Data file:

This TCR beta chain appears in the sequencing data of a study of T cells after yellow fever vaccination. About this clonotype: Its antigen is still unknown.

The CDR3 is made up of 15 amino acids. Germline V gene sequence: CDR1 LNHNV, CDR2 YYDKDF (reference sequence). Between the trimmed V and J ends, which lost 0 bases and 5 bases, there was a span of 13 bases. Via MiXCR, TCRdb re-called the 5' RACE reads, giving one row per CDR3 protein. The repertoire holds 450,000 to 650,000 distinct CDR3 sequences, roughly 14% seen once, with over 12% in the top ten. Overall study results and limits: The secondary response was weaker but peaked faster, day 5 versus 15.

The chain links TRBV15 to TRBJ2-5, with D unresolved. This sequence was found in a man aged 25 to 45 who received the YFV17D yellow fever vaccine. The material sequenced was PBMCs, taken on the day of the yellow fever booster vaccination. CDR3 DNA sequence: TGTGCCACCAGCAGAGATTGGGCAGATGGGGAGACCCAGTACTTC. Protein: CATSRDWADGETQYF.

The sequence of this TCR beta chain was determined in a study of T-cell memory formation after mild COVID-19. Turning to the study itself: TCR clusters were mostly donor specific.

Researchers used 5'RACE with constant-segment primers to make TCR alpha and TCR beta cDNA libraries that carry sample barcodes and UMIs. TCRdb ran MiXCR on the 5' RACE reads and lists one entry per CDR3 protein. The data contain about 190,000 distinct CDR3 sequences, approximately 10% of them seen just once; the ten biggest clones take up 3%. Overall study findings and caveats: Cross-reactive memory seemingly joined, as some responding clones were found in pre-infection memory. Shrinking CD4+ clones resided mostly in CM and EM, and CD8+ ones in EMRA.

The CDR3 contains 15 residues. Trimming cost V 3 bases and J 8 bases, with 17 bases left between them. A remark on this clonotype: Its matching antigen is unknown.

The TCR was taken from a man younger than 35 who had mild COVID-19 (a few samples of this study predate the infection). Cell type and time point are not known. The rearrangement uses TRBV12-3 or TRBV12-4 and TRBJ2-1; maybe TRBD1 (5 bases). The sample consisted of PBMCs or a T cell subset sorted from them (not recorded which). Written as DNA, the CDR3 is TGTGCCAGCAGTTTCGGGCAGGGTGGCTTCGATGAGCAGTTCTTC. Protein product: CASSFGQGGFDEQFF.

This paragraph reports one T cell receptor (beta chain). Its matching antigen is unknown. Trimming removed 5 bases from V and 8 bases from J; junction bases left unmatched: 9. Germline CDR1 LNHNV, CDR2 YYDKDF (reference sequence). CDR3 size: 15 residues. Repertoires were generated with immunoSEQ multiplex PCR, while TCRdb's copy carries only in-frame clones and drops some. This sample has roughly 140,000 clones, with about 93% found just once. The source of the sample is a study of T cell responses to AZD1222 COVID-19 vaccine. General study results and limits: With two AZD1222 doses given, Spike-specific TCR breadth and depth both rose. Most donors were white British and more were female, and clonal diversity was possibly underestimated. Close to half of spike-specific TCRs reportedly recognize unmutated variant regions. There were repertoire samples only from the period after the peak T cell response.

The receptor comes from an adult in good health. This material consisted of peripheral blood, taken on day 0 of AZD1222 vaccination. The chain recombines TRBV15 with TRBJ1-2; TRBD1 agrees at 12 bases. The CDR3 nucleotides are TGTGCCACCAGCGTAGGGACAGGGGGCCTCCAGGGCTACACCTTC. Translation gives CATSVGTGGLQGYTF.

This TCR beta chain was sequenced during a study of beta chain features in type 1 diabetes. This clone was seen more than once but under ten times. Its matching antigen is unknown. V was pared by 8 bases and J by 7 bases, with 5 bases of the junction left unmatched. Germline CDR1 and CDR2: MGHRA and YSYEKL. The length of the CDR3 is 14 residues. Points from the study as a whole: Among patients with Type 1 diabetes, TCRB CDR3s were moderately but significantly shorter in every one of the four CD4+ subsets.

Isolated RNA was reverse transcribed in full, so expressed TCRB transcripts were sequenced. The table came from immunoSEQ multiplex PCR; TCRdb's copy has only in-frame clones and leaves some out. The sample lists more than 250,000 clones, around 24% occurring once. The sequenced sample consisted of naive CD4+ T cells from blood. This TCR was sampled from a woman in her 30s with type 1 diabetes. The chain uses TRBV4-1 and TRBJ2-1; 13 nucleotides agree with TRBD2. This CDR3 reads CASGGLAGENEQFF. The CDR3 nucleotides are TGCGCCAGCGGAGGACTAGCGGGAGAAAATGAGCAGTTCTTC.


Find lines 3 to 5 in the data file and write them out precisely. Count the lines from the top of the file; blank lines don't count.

The chain links TRBV15 to TRBJ2-5, with D unresolved. This sequence was found in a man aged 25 to 45 who received the YFV17D yellow fever vaccine. The material sequenced was PBMCs, taken on the day of the yellow fever booster vaccination. CDR3 DNA sequence: TGTGCCACCAGCAGAGATTGGGCAGATGGGGAGACCCAGTACTTC. Protein: CATSRDWADGETQYF.

The sequence of this TCR beta chain was determined in a study of T-cell memory formation after mild COVID-19. Turning to the study itself: TCR clusters were mostly donor specific.

Researchers used 5'RACE with constant-segment primers to make TCR alpha and TCR beta cDNA libraries that carry sample barcodes and UMIs. TCRdb ran MiXCR on the 5' RACE reads and lists one entry per CDR3 protein. The data contain about 190,000 distinct CDR3 sequences, approximately 10% of them seen just once; the ten biggest clones take up 3%. Overall study findings and caveats: Cross-reactive memory seemingly joined, as some responding clones were found in pre-infection memory. Shrinking CD4+ clones resided mostly in CM and EM, and CD8+ ones in EMRA.